Lord of all power and might, the author and giver of all good things: Graft in our hearts the love of your Name; increase in us true religion; nourish us with all goodness; and bring forth in us the fruit of good works; through Jesus Christ our Lord, who lives and reigns with you and the Holy Spirit, one God who lives and reigns with you and the Holy Spirit, one God forever and ever.  Amen

Song of Solomon 2:8-13. . . celebrates human love in light of God’s love. Moses

Psalm 45:1-2, 7-10 . . . the love that exist in divine-human relationship

or

Deuteronomy 4:1-2, 6-9 and Psalm 15  . . . teaches that the law of the Lord is a gracious gift to God’s people.

and

James 1:17-27 . . .  the word planted within us can save us as we do what it says.

with

Mark 7:1-8, 14-15, 21-23 . . . right relationship is based on obedience to God, not in compliance with human traditions.

Sermon by The Rev. Dr. Judy Kincaid,  Pastor of Immanuel Lutheran Church in Escanaba, Michigan, and a graduate of the preaching program at Luther Seminary in St. Paul, Minnesota. For this sermon, she preaches on Mark 7:1-8, 14-15, and 21-23. Scandal alert!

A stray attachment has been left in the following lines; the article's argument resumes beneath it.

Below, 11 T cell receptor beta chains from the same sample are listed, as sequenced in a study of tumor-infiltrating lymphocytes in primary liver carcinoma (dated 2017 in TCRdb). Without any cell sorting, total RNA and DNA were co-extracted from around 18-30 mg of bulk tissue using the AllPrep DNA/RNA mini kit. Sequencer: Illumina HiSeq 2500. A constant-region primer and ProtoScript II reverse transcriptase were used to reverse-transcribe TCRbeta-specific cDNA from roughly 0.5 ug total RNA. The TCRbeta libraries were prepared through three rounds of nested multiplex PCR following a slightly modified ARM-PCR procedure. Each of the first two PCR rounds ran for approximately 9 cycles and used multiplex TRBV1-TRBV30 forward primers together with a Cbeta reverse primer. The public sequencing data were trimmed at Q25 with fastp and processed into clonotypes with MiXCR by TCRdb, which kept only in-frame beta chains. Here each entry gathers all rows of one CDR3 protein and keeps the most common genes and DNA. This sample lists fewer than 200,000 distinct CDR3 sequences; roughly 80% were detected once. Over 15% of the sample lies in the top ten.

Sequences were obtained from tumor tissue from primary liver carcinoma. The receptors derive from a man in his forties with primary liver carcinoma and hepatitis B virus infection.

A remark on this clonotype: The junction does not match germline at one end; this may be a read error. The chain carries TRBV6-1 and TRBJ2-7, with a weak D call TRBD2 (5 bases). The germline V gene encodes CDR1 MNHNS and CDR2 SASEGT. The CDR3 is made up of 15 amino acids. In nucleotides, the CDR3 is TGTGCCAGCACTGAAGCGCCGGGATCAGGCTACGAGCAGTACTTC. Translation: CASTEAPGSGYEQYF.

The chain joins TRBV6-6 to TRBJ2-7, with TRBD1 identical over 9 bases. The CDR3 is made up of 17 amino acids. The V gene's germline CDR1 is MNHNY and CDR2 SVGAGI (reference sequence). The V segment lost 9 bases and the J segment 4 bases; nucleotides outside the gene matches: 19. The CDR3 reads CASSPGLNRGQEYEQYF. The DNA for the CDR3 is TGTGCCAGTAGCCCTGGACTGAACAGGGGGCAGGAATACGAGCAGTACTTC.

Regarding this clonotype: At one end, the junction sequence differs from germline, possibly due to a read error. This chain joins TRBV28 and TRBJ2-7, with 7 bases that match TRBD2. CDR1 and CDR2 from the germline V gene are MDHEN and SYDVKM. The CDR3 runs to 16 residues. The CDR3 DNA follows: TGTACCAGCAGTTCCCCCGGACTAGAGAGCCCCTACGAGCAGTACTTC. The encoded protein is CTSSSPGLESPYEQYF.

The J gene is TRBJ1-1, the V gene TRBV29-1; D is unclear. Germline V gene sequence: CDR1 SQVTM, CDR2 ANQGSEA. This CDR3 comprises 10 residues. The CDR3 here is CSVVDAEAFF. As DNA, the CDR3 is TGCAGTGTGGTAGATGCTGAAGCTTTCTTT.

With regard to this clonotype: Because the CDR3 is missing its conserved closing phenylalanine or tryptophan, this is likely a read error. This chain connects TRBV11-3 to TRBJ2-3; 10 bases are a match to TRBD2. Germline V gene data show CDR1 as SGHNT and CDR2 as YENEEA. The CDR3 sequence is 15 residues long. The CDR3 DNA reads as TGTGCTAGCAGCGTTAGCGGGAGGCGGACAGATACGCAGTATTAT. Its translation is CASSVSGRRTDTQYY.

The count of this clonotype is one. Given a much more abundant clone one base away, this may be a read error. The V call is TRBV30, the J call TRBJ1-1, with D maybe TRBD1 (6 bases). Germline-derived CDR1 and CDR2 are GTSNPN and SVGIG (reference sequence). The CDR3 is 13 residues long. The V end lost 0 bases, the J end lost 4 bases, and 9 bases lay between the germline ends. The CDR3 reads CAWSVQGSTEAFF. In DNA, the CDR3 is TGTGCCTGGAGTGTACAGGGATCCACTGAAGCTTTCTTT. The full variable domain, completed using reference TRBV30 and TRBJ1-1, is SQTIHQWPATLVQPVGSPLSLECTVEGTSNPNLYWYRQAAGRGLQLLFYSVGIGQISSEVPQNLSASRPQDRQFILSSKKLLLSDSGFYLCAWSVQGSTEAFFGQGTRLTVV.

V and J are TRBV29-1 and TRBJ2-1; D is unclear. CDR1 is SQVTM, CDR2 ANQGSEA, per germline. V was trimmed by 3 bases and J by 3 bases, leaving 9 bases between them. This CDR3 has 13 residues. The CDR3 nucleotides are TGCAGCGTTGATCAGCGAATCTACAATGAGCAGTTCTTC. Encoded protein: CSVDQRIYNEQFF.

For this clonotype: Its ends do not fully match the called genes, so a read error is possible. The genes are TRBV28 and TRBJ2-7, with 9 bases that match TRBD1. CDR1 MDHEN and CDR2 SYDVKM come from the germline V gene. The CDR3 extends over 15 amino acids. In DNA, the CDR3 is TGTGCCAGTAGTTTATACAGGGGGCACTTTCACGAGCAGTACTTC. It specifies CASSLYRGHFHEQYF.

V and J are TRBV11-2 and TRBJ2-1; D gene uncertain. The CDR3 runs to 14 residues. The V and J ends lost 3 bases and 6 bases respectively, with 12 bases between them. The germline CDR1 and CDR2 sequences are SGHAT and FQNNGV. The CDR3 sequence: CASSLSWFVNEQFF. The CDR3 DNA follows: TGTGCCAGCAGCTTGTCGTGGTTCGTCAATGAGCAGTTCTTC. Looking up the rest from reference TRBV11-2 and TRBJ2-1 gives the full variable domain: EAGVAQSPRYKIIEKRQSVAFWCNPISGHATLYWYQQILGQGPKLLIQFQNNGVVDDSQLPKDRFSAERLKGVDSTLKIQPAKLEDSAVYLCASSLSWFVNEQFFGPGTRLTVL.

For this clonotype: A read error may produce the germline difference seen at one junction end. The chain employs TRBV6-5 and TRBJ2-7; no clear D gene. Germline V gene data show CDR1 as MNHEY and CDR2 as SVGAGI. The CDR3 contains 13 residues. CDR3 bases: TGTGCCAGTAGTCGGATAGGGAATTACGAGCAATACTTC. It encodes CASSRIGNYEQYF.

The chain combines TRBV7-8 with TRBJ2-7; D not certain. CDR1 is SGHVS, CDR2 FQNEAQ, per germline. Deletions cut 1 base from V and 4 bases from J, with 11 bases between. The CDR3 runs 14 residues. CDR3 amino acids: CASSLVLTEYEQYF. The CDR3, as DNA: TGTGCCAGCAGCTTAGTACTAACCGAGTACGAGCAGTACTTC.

14th Sunday After Pentecost

The joys and challenges of following Jesus.

Collect: Proper 16

Grant, we beseech thee, merciful God, that thy Church, being gathered together in unity by thy Holy Spirit, may manifest thy power among all peoples, to the glory of thy Name; through Jesus Christ our Lord, who liveth and reigneth with thee and the same Spirit, one God, world without end, Amen

1 Kings 8:(1, 6, 10-11), 22-30, 41-43 . . . Solomon expresses his service of God at the dedication of the Jerusalem temple

Psalm 84  . . . the Journey to The Divine Face

or

Joshua 24:1-2a, 14-18 with Psalm 34:15-22 . . .  Joshua  leads the people of Israel in the choice to follow God

and

Ephesians 6:10-20 . . .Paul exhorts Christians to protect themselves with the armor of God.

John 6:56-69 . . . Jesus’ words cause many to turn away from him, but the twelve disciples recognize his teaching as the words of eternal life.